A Different Light on Design

  • London
  • Aug 09, 2022
Typeface
By Molly Coffey & Gayatri Rana

Recently, our juniors from 'The Start' spent one of their days dedicated to the programme visiting a multi-sensory exhibition designed to foster a greater understanding of disability. Inspired by their experience, Molly Coffey from Client Leadership and Gayatri Rana from Strategy were eager to discover the latest design innovations that provide for the needs of people with disabilities...

So without further ado, keep on scrolling to read their experience and discoveries!

dialogue experience

Entering the Dialogue Hub, we aren't sure what to expect. All we know is that soon we’d be submerged into complete darkness as part of Dialogue Experience - the sensory exhibition designed to enlighten you and push you out of your comfort zone. Currently exhibiting at the new multipurpose community space by Muse Projects which brings people together through arts and culture, Dialogue Experience finds itself the ideal context to facilitate an exhibition that engages all the senses.

On arrival, we order from the Hub cafe in British sign language following instructions provided by a looping video. The baristas here are deaf or hard of hearing; this is part of the ethos at Dialogue Hub which creates employment opportunities for people with disabilities.

Greeted by Asad, the exhibition’s project manager, we are led downstairs to a basement where all sign of light vanishes. We navigate the space in complete darkness, relying on canes and the voice of our guide, Ali.

Ali invites us to engage in our environment by using our hearing, touch and smell. It’s surprising how reliant we are on our other senses as well as each other. Sightisn’t everyone's dominant sense and the power of our other senses should not be underestimated.

As the exhibition draws to an end, Ali encourages us to discuss our experience and what we learned. "Did you know...", he says, "...for the last 45 minutes, you were disabled." He is drawing from the social model of disability which states that people are disabled by barriers in society, not by their impairment or difference. We all require 'access' to participate in the world around us - it’s just that some of us already have it and others do not.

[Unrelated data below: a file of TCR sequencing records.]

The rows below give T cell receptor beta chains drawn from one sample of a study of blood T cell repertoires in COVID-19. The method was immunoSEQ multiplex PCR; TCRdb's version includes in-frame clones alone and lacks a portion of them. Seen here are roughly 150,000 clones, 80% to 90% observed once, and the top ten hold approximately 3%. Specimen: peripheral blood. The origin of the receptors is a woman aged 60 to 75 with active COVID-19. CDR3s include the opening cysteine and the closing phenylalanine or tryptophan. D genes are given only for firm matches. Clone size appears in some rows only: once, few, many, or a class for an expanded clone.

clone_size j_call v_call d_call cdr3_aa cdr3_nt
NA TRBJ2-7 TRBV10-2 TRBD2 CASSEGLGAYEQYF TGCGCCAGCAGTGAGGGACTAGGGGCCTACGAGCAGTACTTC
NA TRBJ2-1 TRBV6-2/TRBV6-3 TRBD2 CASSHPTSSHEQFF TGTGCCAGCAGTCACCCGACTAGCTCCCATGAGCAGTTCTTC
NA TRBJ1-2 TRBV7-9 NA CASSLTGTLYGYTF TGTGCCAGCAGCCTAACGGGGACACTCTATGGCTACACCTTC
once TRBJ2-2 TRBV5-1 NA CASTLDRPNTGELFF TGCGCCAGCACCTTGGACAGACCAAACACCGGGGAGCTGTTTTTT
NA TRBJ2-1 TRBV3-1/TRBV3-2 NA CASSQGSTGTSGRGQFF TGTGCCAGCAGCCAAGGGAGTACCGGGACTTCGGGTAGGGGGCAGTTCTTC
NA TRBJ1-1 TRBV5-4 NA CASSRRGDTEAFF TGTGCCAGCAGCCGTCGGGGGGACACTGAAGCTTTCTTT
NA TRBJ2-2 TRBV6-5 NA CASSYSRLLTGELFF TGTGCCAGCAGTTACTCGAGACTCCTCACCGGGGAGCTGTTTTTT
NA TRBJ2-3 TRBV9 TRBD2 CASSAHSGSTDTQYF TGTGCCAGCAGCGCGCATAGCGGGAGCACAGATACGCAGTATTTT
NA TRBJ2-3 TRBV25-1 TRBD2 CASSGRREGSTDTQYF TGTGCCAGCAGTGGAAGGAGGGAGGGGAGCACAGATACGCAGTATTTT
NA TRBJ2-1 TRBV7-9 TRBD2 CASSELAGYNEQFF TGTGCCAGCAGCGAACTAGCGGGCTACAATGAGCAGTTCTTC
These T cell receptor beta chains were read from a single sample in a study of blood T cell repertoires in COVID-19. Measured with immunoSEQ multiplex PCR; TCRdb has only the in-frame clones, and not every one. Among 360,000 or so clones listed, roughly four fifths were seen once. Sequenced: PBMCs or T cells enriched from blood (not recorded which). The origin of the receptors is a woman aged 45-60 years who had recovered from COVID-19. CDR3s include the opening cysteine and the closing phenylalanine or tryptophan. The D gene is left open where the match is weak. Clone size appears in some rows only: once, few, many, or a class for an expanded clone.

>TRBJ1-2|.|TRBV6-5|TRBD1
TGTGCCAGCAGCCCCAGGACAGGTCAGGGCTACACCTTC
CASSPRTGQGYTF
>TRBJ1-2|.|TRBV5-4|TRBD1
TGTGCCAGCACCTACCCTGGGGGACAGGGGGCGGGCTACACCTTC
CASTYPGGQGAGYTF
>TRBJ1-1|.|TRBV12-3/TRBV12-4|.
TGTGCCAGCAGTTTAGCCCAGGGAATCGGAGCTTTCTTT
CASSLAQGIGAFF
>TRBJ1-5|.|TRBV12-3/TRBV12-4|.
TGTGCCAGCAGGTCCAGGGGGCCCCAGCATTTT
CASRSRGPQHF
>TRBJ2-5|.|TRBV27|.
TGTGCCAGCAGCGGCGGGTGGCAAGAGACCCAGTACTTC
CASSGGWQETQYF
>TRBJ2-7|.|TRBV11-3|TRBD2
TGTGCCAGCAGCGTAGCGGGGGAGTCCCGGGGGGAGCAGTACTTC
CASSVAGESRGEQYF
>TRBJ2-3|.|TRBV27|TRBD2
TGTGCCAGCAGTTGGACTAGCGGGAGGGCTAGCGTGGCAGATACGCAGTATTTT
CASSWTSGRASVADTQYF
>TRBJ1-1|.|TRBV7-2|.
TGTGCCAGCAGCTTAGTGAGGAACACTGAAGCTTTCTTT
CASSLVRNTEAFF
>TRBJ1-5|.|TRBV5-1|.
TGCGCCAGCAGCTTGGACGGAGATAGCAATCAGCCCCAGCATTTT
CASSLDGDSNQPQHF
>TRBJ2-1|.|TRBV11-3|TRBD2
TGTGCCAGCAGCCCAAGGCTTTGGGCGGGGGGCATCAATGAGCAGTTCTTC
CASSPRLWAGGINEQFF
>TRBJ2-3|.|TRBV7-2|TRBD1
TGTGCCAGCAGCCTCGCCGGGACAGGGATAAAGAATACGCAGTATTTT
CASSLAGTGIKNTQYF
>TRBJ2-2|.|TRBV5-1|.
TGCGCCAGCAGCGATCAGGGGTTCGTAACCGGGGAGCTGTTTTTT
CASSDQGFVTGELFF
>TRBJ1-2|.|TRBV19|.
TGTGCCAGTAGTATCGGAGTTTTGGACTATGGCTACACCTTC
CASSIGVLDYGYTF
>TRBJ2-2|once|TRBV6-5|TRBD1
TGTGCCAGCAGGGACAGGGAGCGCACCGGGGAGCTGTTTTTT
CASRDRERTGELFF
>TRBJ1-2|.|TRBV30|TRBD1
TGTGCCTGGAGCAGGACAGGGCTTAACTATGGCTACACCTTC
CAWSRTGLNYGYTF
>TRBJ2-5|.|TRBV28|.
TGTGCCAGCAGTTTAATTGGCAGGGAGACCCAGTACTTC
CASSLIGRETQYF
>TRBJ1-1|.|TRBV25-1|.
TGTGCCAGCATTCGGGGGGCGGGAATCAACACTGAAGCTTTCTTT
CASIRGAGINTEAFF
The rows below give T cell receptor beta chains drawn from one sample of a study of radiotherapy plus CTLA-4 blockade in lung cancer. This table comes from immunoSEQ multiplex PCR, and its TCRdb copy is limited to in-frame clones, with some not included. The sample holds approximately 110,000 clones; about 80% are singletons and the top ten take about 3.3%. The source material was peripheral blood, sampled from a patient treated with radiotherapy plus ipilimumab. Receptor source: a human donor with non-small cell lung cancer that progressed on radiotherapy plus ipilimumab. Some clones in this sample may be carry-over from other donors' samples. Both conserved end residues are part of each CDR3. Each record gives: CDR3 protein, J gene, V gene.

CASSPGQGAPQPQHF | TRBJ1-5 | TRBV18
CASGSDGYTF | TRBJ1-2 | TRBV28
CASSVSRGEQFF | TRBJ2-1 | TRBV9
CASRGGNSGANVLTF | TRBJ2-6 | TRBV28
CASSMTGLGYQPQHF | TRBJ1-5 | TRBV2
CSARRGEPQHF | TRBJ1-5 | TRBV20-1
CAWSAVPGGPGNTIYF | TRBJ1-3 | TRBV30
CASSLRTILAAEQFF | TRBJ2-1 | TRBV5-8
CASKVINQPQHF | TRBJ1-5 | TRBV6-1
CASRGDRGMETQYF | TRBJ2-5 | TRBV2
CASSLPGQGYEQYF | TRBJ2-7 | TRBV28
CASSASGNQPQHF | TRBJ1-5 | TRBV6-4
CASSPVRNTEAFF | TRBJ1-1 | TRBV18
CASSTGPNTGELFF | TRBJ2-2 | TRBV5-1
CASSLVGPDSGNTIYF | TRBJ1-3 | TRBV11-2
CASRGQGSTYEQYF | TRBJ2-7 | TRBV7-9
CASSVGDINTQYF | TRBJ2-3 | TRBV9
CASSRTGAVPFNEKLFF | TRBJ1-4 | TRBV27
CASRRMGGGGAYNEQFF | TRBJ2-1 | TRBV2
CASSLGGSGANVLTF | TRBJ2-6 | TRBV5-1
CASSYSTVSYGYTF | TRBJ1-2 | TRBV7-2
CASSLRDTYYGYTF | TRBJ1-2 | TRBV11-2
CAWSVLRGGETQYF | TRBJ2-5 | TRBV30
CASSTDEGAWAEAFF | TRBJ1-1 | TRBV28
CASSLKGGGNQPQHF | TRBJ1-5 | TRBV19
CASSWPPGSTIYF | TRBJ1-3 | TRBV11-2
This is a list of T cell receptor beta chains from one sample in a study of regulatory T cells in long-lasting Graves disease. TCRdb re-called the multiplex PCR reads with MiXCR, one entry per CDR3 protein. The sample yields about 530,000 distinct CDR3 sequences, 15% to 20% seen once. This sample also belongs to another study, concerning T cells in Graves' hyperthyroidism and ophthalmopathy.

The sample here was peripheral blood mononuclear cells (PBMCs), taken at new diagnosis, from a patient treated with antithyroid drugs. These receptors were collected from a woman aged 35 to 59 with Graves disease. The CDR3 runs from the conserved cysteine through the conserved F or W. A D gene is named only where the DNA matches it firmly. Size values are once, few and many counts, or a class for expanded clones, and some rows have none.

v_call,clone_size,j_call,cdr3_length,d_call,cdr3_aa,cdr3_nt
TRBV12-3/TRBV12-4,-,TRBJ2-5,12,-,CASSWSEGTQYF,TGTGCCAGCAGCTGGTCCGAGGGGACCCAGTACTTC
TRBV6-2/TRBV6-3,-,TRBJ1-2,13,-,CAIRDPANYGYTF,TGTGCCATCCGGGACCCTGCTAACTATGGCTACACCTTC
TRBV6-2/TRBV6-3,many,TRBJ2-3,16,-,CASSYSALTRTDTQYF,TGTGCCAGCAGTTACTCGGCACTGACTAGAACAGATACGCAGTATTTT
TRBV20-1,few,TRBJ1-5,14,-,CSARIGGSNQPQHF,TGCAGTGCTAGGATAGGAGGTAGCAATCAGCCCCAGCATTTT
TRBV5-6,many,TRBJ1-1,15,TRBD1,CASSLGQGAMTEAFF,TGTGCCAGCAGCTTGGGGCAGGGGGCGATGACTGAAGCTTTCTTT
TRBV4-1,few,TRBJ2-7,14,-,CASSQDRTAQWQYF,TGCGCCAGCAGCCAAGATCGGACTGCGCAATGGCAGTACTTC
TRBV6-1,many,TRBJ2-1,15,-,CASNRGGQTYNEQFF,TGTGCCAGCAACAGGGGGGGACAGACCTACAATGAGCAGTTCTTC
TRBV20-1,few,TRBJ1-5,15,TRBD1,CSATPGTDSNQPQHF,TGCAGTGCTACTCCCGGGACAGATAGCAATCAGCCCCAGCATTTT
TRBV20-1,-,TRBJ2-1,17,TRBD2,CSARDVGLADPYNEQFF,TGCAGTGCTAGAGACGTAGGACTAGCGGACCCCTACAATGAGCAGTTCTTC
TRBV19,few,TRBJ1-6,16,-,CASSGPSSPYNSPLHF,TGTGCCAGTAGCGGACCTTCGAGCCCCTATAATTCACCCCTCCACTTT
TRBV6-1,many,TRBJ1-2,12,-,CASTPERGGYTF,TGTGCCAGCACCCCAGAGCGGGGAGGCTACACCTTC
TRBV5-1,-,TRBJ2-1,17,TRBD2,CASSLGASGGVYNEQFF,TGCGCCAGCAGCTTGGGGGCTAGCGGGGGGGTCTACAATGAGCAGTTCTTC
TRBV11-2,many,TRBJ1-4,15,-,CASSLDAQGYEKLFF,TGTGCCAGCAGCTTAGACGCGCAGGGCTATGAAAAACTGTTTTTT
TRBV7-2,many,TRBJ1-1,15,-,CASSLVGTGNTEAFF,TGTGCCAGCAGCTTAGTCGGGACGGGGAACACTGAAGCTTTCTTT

Muse Projects aims to counter the discrimination faced by people with disabilities with projects such as Dialogue Experience. Rather than confront visitors with facts and statistics, the exhibition elicits an empathetic response from audiences who must literally put themselves in ‘someone else’s shoes'.

Considering people with disabilities during the design process is fundamental in striving for a more inclusive world and yet so often design fails to provide access to all. The branding and packaging world has a long way to go in terms of providing for the needs of people with disabilities, but there have been some recent innovations that are blazing an accessible trail.

Mimica Touch uses smart technology to detect the freshness of a perishable product. It can be felt by touch and can help people with visual impairments to make sure the product they are eating is still edible. This can also help reduce food waste which is another great mission to them!

mimica touch

Kellogg’s has launched Coco Pops for people with visual impairment in partnership with the Royal National Institute for Blind People (RNIB). Incorporating innovative technology NaviLens, the new box features a unique on-pack code that when scanned with a smartphone, plays back labelling and allergens information out loud.

Hello Monday has created an app that helps people to learn sign language in partnership with the American Society for Deaf Children. Fingerspelling.xyz teaches hand positions in real-time to make it easier for people to learn American Sign Language. Think Duolingo - but for ASL!

fingerspelling.xyz

Applied Design Works has collaborated with the nonprofit Braille Institute to develop a 'hyperlegible typeface' intended to be better accessible for people with visual impairment. Atkinson Hyperlegible is composed of distinct and exaggerated letter forms to increase character recognition and text legibility. You can download the font here.

braille

Designing for disability isn’t just about doing the right thing or box-ticking regardless of the outcome. Dialogue Experience and the innovations we've discovered demonstrate how much we have to learn from those who are innovators and problem-solvers, not in spite of but because of their difference. Design for Difference makes a difference.